The Saint Louis Spring Classic Tournaments

A remarkable thing happened in St. Louis the past couple of weeks during the playing of the 2022 Spring Classic at the St. Louis Chess Club.

https://www.hisour.com/world-chess-hall-of-fame-saint-louis-missouri-united-states-5153/

There were two different Chess tournaments, the “A” and the “B”. In the top section there were twenty three (23) decisive games played out of the forty five (45) total games contested, which is over 50%. There were even more decisive games, twenty eight (28) in the “B” tournament! That means 62% of the games ended in a victory for one player! This is unheard of in todaze Chess world what with the plethora of drawn games dominating play. The “A” section saw white score twelve (12) wins, with the general of the black army winning eleven (11) games! In round three there were three (3) black wins to go with two draws. Round five (5) saw three (3) black wins with only one (1) win for the player of the white pieces. In the “second section” there were nineteen (19) victories scored by players of the white pieces, with nine (9) games won by the player in command of the black pieces. These two tournaments were truly “fighting” tournaments. This should not be Big News but is because of the unbelievably large number of drawn games in most tournaments these daze, such as tournaments held at the Charlotte Chess Club, where players go to draw. There is a reason for the great disparity between the two Chess havens. Simply put, if a player comes to St. Louis with a case of “shakeitus” he is not again invited. In Charlotte they “Follow the rules.” In St. Louis they make their own rules, which happen to engender fighting Chess. If a player comes to St. Louis with his hand extended, ready to accept a draw at any time, that player deservedly suffers opprobrium from the community.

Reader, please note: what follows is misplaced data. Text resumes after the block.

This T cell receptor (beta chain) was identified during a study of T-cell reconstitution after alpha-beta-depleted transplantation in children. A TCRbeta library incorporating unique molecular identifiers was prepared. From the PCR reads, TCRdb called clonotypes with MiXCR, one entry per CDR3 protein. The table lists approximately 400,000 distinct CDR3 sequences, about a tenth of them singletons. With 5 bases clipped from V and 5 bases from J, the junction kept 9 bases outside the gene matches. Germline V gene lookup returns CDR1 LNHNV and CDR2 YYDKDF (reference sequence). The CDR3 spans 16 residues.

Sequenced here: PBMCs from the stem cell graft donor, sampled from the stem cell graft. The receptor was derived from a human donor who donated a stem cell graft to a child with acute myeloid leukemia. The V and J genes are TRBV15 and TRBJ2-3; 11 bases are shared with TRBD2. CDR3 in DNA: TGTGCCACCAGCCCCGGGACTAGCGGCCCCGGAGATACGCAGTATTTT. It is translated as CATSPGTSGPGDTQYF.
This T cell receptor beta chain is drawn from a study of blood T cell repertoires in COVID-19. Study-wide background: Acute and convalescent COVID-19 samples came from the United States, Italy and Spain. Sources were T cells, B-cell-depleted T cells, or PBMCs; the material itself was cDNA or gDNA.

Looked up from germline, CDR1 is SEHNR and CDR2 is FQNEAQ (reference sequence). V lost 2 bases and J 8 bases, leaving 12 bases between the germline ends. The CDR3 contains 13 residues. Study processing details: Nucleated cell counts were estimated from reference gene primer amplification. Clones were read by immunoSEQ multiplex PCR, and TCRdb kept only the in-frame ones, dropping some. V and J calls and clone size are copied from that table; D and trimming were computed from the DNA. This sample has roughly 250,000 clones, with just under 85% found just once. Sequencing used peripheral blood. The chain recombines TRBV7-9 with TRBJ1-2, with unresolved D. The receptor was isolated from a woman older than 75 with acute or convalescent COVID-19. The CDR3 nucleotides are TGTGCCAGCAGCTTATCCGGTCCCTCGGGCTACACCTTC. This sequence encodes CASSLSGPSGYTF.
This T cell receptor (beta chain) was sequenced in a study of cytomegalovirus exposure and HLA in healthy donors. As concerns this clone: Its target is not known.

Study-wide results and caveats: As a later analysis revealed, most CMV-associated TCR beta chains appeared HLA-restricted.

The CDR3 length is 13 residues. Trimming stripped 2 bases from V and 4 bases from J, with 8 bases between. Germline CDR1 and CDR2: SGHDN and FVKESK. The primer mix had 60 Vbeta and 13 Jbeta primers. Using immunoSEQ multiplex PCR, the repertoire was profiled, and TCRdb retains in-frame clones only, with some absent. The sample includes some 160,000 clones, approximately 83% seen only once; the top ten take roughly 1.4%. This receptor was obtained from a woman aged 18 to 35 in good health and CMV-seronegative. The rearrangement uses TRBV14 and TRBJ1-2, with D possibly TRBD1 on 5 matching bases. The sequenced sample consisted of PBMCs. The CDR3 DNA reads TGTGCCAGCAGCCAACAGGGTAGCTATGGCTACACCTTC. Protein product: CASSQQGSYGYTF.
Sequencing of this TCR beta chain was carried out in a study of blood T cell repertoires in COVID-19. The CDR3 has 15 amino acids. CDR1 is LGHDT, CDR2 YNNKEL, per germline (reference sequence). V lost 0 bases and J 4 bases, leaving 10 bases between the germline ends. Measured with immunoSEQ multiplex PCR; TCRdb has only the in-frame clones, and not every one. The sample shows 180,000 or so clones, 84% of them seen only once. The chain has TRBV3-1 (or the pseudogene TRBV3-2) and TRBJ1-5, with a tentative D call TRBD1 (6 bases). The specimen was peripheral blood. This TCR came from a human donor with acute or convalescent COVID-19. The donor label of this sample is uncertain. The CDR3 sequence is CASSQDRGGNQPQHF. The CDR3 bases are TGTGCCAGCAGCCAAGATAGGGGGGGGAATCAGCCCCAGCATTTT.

The time spent watching the games from St. Louis was time well spent. What with the Russian monster killing machine laying waste to Ukraine time was needed for escapism, and nothing is a better escape outlet than the Royal Game, especially when the players come to the board with their knives unsheathed.

The first featured game involves one of my favorite players, GM Titas Stremavicius.

He must be the only Grandmaster who plays with the f-pawn, both f-pawns. Certainly Titas is the leading exponent of the Bird’s opening (1 f4), and after 1 d4 Sid Vicious, as I think of him, plays 1…f5 with regularity. Sid is an imaginative and interesting player who usually plays to win. Until this tournament Sid, given the chance, usually played the Leningrad Dutch. For some reason Titas decided to play differently in his round six game with GM Robert Hungaski.

ajedrez-riogalleguense.blogspot.com

After, 1. d4 f5 2. g3 Nf6 3. Bg2, Stremavicius played the move 3…e6?! in lieu of 3…d6. Why, Sid, why? Sid tripped and fell all over his blade. Sid must have “booked up” on 3…e6 in order to surprise his opponents in this tournament because he played the same move against GM Elshan Moradiabadi

in round eight. Unfortunately, the vicious one was the player surprised. Sid came out of the opening with a decent position, but in the transition to the middle game Sid Vicious first put one foot in it before putting the other foot in it before falling face first into the slime pit. Those two losses with black were sandwiched between a loss with white to GM Arman Mikaelyan,

Arman Mikaelyan (GM armeno, 23 anni) https://unoscacchista.com/2019/12/13/roma-capitale-degli-scacchi/

making it three losses in a row heading into the last round. Keep this in mind as you read on…

The following game was contested in the last round. GM Christopher Repka

2022 Spring Chess Classic: Chris Repka Interview | Round 4

started the tournament with four (4) straight wins, and after a couple of draws defeated Christopher Woojin Woo

2022 Spring Chess Classic: Christopher Yoo Interview | Round 8

in round seven while General of the white army. At one point I recall Repka being two full points ahead of the player in second place. The youngest human to become a Grandmaster, Abhimanyu Mishra (https://xpertchesslessons.wordpress.com/2021/07/14/chess-dirty-laundry-begins-to-smell/),

2022 Spring Chess Classic: Abhi Mishra Interview | Round 9

won four (4) games in a row after a second round loss with black versus GM Cemil Can Ali Marandi.

Cemil Can Ali Marandi | ChessStreamers .com